No chance of washing unless you had some water in the tank – WWII veteran
Luis Dorff of the Royal Tank regiment, who was a POW from Great Britain, remembers the difficulties of serving in the Middle East.
“The Middle East, as you probably know, is purely a sea of sand,” Dorff recalls. “There is nothing but sand, virtually nothing but sand.”
“During the day, it was extremely hot and during the night it was extremely cold, but we had to suffer it, there were no buildings, no cover, at all – you just laid on the sand and you went to sleep. You were cold, you were cold, and during the day you were hot, you were hot.”
Occasionally a sand storm would happen, and people could not see anything except for flying sand.
“And sand was everywhere – in your shoes, in your ears, everywhere,” the veteran remembers.
“No chance of washing unless you had some water in the tank, but if you had some water in the tank you would much rather drink it than wash in it.”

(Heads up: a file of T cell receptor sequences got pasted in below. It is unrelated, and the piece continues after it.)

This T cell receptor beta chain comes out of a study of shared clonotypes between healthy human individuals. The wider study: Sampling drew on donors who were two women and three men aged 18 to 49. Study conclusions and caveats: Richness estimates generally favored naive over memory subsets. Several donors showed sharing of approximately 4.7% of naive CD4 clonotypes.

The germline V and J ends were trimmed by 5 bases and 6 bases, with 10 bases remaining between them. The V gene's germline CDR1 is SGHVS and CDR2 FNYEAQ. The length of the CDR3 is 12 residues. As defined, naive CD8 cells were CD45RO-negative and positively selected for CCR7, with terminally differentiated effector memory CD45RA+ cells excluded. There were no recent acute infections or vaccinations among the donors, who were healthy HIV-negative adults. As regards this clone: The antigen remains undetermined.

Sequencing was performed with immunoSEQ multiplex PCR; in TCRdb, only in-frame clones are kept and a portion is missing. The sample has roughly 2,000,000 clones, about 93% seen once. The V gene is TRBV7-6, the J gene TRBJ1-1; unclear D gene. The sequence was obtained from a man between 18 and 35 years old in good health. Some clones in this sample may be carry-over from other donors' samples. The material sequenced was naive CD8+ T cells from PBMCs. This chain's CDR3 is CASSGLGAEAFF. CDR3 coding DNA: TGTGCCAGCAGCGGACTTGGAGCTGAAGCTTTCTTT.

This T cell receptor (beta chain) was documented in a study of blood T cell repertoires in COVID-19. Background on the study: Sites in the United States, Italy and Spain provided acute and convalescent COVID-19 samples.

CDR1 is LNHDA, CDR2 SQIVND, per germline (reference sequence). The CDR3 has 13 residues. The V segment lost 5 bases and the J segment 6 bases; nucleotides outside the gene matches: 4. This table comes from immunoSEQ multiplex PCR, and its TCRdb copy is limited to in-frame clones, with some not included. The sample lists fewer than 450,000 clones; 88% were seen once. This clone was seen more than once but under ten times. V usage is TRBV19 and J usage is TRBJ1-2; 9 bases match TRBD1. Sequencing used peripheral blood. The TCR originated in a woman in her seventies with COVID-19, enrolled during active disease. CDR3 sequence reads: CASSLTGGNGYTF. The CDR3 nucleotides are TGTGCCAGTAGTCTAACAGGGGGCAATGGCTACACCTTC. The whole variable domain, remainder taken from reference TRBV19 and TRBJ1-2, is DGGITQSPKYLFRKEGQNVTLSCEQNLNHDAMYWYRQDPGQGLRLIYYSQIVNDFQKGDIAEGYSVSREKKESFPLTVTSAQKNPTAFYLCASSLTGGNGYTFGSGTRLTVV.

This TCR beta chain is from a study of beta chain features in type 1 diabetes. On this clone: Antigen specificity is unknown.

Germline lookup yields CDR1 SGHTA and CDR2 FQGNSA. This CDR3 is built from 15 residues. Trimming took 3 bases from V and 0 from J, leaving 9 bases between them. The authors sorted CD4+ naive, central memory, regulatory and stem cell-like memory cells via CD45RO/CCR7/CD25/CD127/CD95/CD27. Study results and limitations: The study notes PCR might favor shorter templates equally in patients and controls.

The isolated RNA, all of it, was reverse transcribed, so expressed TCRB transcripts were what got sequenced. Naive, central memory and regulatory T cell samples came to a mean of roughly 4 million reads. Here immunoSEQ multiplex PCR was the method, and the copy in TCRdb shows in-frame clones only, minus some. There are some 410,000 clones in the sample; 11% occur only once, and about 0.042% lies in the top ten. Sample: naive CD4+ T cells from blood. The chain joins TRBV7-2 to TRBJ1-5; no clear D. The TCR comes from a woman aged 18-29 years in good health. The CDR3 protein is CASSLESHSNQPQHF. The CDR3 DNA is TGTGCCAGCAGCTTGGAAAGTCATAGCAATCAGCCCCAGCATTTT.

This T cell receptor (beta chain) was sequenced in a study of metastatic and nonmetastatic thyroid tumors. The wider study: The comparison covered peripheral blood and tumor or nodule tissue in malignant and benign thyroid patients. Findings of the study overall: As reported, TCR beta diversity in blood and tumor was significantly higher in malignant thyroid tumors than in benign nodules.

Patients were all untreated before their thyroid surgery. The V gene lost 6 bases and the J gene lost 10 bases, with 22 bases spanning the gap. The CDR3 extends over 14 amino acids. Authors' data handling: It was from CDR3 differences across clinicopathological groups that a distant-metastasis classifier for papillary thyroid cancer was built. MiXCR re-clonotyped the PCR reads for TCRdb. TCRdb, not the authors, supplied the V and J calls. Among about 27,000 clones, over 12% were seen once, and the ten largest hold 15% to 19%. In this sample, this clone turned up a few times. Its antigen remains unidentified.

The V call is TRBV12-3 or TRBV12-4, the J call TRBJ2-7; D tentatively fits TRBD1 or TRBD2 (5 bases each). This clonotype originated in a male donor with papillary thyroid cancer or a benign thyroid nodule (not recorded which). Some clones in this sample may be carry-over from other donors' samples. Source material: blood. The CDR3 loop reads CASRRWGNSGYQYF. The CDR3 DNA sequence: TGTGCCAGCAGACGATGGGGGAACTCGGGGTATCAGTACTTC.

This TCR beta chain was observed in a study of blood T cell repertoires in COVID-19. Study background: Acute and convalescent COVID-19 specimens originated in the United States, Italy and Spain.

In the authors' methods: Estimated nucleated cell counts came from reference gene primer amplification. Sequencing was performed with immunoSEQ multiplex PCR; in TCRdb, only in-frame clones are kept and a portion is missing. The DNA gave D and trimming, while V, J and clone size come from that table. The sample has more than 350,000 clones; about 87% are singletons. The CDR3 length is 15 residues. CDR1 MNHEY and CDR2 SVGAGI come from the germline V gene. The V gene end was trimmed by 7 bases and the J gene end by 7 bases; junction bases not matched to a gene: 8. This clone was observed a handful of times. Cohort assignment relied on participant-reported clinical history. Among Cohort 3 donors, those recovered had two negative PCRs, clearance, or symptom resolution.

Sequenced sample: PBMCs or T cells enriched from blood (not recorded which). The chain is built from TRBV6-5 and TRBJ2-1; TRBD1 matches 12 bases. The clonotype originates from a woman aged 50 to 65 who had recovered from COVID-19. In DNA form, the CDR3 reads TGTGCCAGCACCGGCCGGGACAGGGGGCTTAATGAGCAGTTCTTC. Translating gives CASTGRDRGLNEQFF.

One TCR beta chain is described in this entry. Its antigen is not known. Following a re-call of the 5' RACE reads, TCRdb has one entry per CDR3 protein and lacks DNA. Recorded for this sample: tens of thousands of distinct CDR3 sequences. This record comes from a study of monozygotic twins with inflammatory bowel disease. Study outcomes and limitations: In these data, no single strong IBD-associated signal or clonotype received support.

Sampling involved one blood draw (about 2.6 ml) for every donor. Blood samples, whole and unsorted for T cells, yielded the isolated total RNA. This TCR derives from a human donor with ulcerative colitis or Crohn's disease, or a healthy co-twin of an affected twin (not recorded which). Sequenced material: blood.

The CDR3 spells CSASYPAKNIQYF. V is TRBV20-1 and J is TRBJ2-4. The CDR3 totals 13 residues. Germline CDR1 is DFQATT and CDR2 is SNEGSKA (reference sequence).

Aleksey Chistov, a senior sergeant in Russia’s Air Defense, said “daily life at war in any conditions is something you get used to. You just take it for granted.”
“Only one thing was really scary: the recount patrol,” he added. “When there is firing from the both sides and you are in the middle and you just can’t get out.”
Chistov remembers one day when they got caught in the crossfire between the two armies.
“That was some situation. We decided to hide in a shell crater, because we knew shells never hit the same spot again, and there we waited till night before crawling to our trenches,” he said.